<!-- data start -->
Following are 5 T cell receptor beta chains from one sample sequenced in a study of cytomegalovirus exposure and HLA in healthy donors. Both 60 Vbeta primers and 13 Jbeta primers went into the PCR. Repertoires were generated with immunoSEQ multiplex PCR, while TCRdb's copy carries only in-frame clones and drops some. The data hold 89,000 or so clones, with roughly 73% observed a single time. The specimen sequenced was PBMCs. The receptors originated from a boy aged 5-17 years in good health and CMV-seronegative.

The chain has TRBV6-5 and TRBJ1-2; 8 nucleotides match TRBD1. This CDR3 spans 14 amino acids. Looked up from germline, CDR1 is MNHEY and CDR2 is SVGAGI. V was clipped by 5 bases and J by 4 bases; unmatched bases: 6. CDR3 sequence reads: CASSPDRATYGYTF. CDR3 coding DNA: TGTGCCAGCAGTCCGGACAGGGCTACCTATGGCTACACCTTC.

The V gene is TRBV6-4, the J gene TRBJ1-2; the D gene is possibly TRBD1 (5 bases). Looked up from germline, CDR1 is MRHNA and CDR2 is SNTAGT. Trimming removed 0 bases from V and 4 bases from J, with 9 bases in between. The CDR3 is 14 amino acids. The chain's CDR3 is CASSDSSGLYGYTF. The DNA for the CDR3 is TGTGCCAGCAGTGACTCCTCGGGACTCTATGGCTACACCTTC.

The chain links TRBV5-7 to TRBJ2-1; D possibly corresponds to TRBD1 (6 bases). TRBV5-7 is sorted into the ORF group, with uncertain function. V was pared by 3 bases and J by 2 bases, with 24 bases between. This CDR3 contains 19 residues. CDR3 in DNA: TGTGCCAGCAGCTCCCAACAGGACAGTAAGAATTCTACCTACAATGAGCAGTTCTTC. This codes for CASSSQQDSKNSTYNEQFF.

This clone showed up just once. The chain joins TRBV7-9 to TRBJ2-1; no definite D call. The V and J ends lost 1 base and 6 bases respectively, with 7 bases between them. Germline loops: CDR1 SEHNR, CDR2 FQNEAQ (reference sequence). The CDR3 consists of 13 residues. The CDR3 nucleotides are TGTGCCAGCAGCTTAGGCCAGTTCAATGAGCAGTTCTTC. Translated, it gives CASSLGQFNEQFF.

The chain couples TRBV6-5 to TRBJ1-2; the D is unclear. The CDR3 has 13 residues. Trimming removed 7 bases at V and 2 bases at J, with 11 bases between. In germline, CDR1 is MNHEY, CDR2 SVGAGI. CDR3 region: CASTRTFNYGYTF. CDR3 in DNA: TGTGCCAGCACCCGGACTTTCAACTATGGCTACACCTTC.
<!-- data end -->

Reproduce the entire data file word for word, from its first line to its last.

Following are 5 T cell receptor beta chains from one sample sequenced in a study of cytomegalovirus exposure and HLA in healthy donors. Both 60 Vbeta primers and 13 Jbeta primers went into the PCR. Repertoires were generated with immunoSEQ multiplex PCR, while TCRdb's copy carries only in-frame clones and drops some. The data hold 89,000 or so clones, with roughly 73% observed a single time. The specimen sequenced was PBMCs. The receptors originated from a boy aged 5-17 years in good health and CMV-seronegative.

The chain has TRBV6-5 and TRBJ1-2; 8 nucleotides match TRBD1. This CDR3 spans 14 amino acids. Looked up from germline, CDR1 is MNHEY and CDR2 is SVGAGI. V was clipped by 5 bases and J by 4 bases; unmatched bases: 6. CDR3 sequence reads: CASSPDRATYGYTF. CDR3 coding DNA: TGTGCCAGCAGTCCGGACAGGGCTACCTATGGCTACACCTTC.

The V gene is TRBV6-4, the J gene TRBJ1-2; the D gene is possibly TRBD1 (5 bases). Looked up from germline, CDR1 is MRHNA and CDR2 is SNTAGT. Trimming removed 0 bases from V and 4 bases from J, with 9 bases in between. The CDR3 is 14 amino acids. The chain's CDR3 is CASSDSSGLYGYTF. The DNA for the CDR3 is TGTGCCAGCAGTGACTCCTCGGGACTCTATGGCTACACCTTC.

The chain links TRBV5-7 to TRBJ2-1; D possibly corresponds to TRBD1 (6 bases). TRBV5-7 is sorted into the ORF group, with uncertain function. V was pared by 3 bases and J by 2 bases, with 24 bases between. This CDR3 contains 19 residues. CDR3 in DNA: TGTGCCAGCAGCTCCCAACAGGACAGTAAGAATTCTACCTACAATGAGCAGTTCTTC. This codes for CASSSQQDSKNSTYNEQFF.

This clone showed up just once. The chain joins TRBV7-9 to TRBJ2-1; no definite D call. The V and J ends lost 1 base and 6 bases respectively, with 7 bases between them. Germline loops: CDR1 SEHNR, CDR2 FQNEAQ (reference sequence). The CDR3 consists of 13 residues. The CDR3 nucleotides are TGTGCCAGCAGCTTAGGCCAGTTCAATGAGCAGTTCTTC. Translated, it gives CASSLGQFNEQFF.

The chain couples TRBV6-5 to TRBJ1-2; the D is unclear. The CDR3 has 13 residues. Trimming removed 7 bases at V and 2 bases at J, with 11 bases between. In germline, CDR1 is MNHEY, CDR2 SVGAGI. CDR3 region: CASTRTFNYGYTF. CDR3 in DNA: TGTGCCAGCACCCGGACTTTCAACTATGGCTACACCTTC.